Lighting Effects on consumers
Lighting Effects on consumers 308
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This 6 page Class Notes was uploaded by Kaylee Lynn Rowland on Friday September 16, 2016. The Class Notes belongs to 308 at University of Wisconsin - Stout taught by Julie Peterson in Fall 2016. Since its upload, it has received 2 views. For similar materials see Lighting Design in DESIGN at University of Wisconsin - Stout.
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Date Created: 09/16/16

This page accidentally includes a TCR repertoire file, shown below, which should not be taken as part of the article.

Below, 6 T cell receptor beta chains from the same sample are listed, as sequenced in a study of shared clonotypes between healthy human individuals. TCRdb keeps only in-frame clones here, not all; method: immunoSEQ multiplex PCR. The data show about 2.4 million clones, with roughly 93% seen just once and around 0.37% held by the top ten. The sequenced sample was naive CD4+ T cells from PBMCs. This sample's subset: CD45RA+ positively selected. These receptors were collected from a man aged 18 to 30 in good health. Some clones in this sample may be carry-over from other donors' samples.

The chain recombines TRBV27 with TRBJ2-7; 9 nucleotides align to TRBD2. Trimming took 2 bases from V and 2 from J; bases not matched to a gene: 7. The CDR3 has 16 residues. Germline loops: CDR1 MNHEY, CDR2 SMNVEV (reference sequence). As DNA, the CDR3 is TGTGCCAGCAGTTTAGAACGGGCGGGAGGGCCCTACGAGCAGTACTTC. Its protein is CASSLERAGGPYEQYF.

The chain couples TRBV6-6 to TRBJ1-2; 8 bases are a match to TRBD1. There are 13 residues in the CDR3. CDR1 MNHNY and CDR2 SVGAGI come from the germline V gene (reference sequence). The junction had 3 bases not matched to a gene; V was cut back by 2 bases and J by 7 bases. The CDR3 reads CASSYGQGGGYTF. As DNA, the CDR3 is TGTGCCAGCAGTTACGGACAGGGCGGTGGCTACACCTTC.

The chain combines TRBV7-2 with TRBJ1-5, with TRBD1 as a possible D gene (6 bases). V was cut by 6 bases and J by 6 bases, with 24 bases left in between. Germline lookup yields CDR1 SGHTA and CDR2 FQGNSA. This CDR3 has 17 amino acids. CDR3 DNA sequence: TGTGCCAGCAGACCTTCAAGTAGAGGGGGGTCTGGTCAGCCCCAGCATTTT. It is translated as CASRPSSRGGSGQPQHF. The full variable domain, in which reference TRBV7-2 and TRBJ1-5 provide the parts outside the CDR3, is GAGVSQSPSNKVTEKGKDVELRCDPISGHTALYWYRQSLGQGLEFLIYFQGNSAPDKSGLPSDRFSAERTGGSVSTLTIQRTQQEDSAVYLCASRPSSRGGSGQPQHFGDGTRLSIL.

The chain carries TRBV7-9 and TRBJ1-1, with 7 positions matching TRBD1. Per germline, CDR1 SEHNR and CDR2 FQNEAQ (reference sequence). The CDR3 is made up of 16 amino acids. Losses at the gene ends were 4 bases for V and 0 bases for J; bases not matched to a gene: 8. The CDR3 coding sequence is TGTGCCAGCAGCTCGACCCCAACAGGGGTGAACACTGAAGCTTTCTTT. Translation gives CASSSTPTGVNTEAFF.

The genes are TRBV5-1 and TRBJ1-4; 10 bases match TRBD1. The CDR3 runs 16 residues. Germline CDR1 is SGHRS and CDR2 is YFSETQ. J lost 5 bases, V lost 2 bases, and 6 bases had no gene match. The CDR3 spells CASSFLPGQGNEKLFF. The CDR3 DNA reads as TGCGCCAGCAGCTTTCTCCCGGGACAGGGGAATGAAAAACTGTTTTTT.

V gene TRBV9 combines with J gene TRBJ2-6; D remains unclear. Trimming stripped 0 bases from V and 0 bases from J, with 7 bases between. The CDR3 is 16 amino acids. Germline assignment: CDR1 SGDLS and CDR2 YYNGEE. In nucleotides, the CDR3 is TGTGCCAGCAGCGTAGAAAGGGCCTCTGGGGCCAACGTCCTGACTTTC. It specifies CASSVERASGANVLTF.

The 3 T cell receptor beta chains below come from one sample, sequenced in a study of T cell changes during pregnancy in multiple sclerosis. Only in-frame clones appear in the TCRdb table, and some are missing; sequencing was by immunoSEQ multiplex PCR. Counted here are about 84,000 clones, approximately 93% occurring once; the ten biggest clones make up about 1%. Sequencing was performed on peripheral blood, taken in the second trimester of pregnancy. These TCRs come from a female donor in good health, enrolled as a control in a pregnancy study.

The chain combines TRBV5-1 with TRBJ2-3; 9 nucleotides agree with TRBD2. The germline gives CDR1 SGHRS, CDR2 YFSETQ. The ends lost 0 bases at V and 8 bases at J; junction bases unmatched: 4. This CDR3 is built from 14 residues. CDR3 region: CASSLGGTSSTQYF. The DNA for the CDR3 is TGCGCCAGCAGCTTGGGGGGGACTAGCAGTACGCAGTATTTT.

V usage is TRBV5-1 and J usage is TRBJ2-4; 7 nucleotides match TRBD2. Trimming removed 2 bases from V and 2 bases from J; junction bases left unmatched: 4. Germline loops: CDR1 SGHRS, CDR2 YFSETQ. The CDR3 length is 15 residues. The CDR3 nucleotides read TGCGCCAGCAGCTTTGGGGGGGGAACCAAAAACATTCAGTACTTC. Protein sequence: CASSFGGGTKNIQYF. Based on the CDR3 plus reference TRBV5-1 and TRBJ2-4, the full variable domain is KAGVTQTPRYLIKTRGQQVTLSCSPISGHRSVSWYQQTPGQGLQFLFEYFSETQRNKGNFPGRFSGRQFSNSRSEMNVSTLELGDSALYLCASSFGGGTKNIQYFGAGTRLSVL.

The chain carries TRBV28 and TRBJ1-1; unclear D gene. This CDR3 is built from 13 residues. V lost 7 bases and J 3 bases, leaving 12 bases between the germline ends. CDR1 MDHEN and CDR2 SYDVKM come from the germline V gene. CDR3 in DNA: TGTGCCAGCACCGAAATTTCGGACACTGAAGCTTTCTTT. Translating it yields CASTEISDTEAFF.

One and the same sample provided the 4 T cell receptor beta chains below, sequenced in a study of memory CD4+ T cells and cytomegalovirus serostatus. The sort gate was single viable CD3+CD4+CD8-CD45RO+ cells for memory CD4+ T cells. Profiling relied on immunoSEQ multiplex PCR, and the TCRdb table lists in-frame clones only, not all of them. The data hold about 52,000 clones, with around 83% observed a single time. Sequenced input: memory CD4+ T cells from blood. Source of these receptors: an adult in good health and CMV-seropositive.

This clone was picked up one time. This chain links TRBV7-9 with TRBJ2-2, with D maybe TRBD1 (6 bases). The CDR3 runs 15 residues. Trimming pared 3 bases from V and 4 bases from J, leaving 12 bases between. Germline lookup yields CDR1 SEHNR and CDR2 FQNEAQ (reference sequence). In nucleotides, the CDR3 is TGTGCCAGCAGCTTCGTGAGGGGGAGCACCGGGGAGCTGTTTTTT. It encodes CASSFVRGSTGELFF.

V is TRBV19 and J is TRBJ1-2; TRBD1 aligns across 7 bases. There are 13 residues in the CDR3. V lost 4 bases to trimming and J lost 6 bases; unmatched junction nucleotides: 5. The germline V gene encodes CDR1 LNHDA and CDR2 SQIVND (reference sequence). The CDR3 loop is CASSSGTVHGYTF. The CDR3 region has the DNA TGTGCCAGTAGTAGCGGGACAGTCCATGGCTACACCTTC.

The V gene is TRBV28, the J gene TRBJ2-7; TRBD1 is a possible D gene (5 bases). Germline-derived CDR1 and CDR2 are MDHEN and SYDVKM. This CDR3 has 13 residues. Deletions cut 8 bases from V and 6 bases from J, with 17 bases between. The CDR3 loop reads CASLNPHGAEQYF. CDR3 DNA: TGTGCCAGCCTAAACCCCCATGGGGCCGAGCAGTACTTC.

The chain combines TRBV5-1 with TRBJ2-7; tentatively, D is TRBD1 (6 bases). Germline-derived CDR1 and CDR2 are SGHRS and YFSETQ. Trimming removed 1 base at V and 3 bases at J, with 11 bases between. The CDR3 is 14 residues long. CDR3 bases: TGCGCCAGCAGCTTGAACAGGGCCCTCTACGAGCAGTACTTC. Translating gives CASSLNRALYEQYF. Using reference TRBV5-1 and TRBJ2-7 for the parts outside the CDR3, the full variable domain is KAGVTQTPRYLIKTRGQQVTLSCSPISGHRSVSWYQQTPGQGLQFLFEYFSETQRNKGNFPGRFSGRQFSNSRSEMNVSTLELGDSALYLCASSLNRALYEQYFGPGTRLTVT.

DES 308 Lighting Design Instructor: Julie Peterson Due: Friday, September 16, 2016 Reading Notes Red = overview with Julie WEEK 2 The Effects of Lighting on Consumers’ Emotions and Behavioral Intentions in a Retail Environment: A Cross-Cultural Comparison (#3) - Lighting affects emotional responses that influence consumers shopping behavior o Approach, avoid, time in store, purchases, and patronage - Pleasantness of in-store atmospherics was a significant predictor of consumers desire to approach or remain in the store and or to spend money o Lighting is one of major contributing factors for store atmospherics 3 major goals of retail environment 1. To attract the customer 2. To allow for evaluation of the merchandise 3. To facilitate completion of the sale o Color rendition and color appearance of light are important factors (Lighting design in retail store environments) Color rendition, cost, and lamp life are important factors when selecting a retail store lighting system RESULTS - Americans found the overall lighting in a room more affective then Koreans o As a whole they both found that color temp of 5000 K as more effective than color temp of 3000 K GROUP ARTICLE REVIEW #1 Design Issues – lighting effect the production of factory workers Demographics- 119 participant average age of 35 mainly women (Who ever on the shift schedule was a participant in this excitement) Testing area- factory, no daylight – they covered the windows, turned off every third light, measured in the summer from May to June and in winter January to March Findings– they didn’t feel that the lighting changes effected them but would like to have adjustable lighting, 1200 lux caused the fastest production (winter) and 800 lux the slowest. Application- controls and finding more horizontal lighting rather than vertical?? #2 jess The Impact of Light and Color on Psychological Mood: a study of indoor work environments • The aim of the study was to determine whether indoor lighting and color would have any systematic impact on the mood of people working indoors. • The study was carried out in real work environments at different seasons in countries with different latitudes. • Countries situated far north of the equator had a significant variation in psychological mood over the year that did not occur in countries closer to the equator. • The use of good color design contributes to a more positive mood. • The relationship between mood and the distance to the nearest window is bimodal. • Differences in the indoor lighting environment (levels, spectral distribution , temporal patterns, etc.) do seem to affect people in various ways. • Visual performance and decision making skills are affected by the visual environment and compete for mental processing capacity. • The mood shift for women was strongly negative for bight illumination conditions. • Depending on the latitude, season, weather conditions, and distance to windows, the workers might respond differently to indoor lighting. • The study was carried out over a period of time to get the best results and get a wider range of results as well. • 2% of all participants experienced the lighting conditions at their workplace as much too dark. • 15% considered a little too dark • 74% considered it just right • 9% considered it too bright • Large seasonal differences played a role too between countries and participants. • Apart from minor differences, male and females responded in a similar way and so did the younger and older personnel. • Mood swings may be partly related to the amount of daylight through windows. • May also reflect more basic seasonal variations of sub-SAD. • Arousal declined more than the other emotional qualities when the days were at their shortest. • The psychological mood was at its lowest when the lighting was experiences as much too dark. • The color of the workplace stands out as rather important. • Emotional status was higher throughout the year for those who had the most colorful work environment. (the brighter the color the better the mood) • and get a wider range of results as well. • 2% of all participants experienced the lighting conditions at their workplace as much too dark. • 15% considered a little too dark • 74% considered it just right • 9% considered it too bright • Large seasonal differences played a role too between countries and participants. • Apart from minor differences, male and females responded in a similar way and so did the younger and older personnel. • Mood swings may be partly related to the amount of daylight through windows. • May also reflect more basic seasonal variations of sub-SAD. • Arousal declined more than the other emotional qualities when the days were at their shortest. • The psychological mood was at its lowest when the lighting was experiences as much too dark. • The color of the workplace stands out as rather important. • Emotional status was higher throughout the year for those who had the most colorful work environment. (the brighter the color the better the mood) • Human emotions are influenced by a number of factors and only part of them might be related to the conditions in a workplace. • The impact of light and color is large enough to warrant increased attention. 9/16/16 1) What are the design issues? (overall goal, premise/argument) • To study whether indoor lighting and color would have an impact on workers moods. 2) What the steps they took? (research methods) (how many participants were involved? How were they selected? Demographic? Testing area?) • 468 female • 520 males • Ages 18 to 65 • Carried out in real work environments, schools, and industrial buildings • 4 different countries: Saudi Arabia, UK, Sweden, Argentina • Carried it out during winter and summer over two years • Lower number of hours in the winter vs. higher number of hours in sum mer 3) Key findings? • Whether male or female or younger or older, they all responded in similar ways • The mood was at its lowest when the lighting was “much too dark” • Women had a more negative response to bright light when males weren’t that affected or not affected at all. • Emotional moral was better when the work environment had brighter colors • When the days were the shortest, sadness and tiredness increased. 4) Practical applications? • Putting blinds on windows as an option for workers stations • Light dimming options • Better transitions between places containing bright lighting • Implement skylights #3 Design Issues – consumer’sreaction to the atmosphere of a retail store caused by lighting - Color temperature, and color rendering Research Methods– 98, 49 AmericanCaucasian ( 22 Males 27 females) Koreans 49 ( 25 Males and 24 Females) Age group 19-35, Those with lighting experience were excluded, From a student body and staff from multiple universities in south west U.S.. Koreans couldn’t be living in US longer than 3 years. Screened for color vision deficiencies and color vision test and for the presence f tinted or colored contact lenses - Two experimental cubical – Divided into 2 so 4 testing areas. Had windows with light blocking and filtering shades - 9am to 4pm late spring testing time 200Lux all time Key finding of study- Koreans preferred the cooling color temps and Americans preferred Warm Practical application for you –knowing who you’re designing (demographics) for and what they prefer in lighting #4 ANNA • Lighting has a big effect on self-appearance, and retail sales • Lighting can increase human interaction with a product • Frontal and overhear lighting are important for a flattering image • Spaciousness, privacy, visual clarity, preference andrelaxation levels all affect the way a person relates to a space • Good dressing room lighting should accentuate personal appearance, and facial molding • Peripheral Lighting with high contrast effects the feeling of privacy, and bright lighting makes a room feel spacious • Experiment o Gathered participants o The field experiment was conducted at a local area boutique store that carries upscale men and women’s clothing. However, the majority of the store is dedicated to women’s apparel. The store is located three blocks from a large university campus in the southeastern United States. The store is about 822 square feet (18 10 by 43 8), with a height of 14 1. The dressing rooms are located in the back of the store. Out of three dressing rooms, the front two dressing rooms were used for this field experiment because they are identical in size, shape, and surface finish (see Figure 1). The walls and ceiling are flat white painted drywall, and the floor is finished with light gray concrete paint. At the floor plane, they are approximately 4 1 by 7 4 with 7 8 high ceilings. Each room contains a chair, a hook, and a wallmounted mirror slanted backward by five degrees with a straight side and one angled side to match the slant of the wall (see Figure 2) o Two lighting directions were assessed in both dressing rooms: overhead (see Figure 3) and frontal (see Figure 4). Each experimental dressing room has overhead lighting from track-mounted incandescent lamps (two PAR20) mounted on the ceiling. Frontal lighting was achieved using 4 fluorescent sidelights (GE Lighting F32T8/SPX30/ECO) mounted in Lithonia standard strip light fixtures located at each side of the mirror. The lighting in this dressing room study met IESNA recommendations for a minimum 80 CRI and 3000K light source (Rea, 2000). The light sources were unshielded to minimize the effect of preference for a certain light fixture type. Because both sources were visible, bias was limited against preference for visible or hidden light sources. Figure 2. Dressing room section. The IESNA recommends 323 lux (30 FC) for overhead lighting in dressing rooms and 54 lux (5 FC) for frontal lighting (Rea, 2000). Lighting levels were kept even in this study to compare the differences resulting from lighting direction alone. The lighting levels were about 350 lux (35 FC) as measured on the floor 18 from the center of the mirror. o Arousal and Pleasure: no real difference o Self-evaluation on facial and body appearance: not much of a difference, but they noted less facial shadows on the frontal lighting o Dressing room evaluation: not much ofa difference, but the frontal lit room felt more roomy to them o In general, the frontal lighting was well received, except some said it was too bright • They discovered that arousal and pleasure and emotional state are more important in the retail area, and in the dressing room, people are more focused on how the clothes are working. • There is no statistical difference in lighting direction affects in dressing rooms • Design Issues: Studying Dressing room lighting to see if it affects how people feel about the clothes they are trying on • Research Methods: 60 females 18 to 35 filled out a survey in a dressing room, randomly selected, assigned a dressing room • Findings: Frontal Lighting ended up being the better option • Application: Can be applied to bathroom lighting, or in any area where people are paying attention to how they look Photo Biology– area of study - Section of science that deals with lighting and any living organism o How light and living organisms are studied - Like light therapy 100 lux = 10 foot candles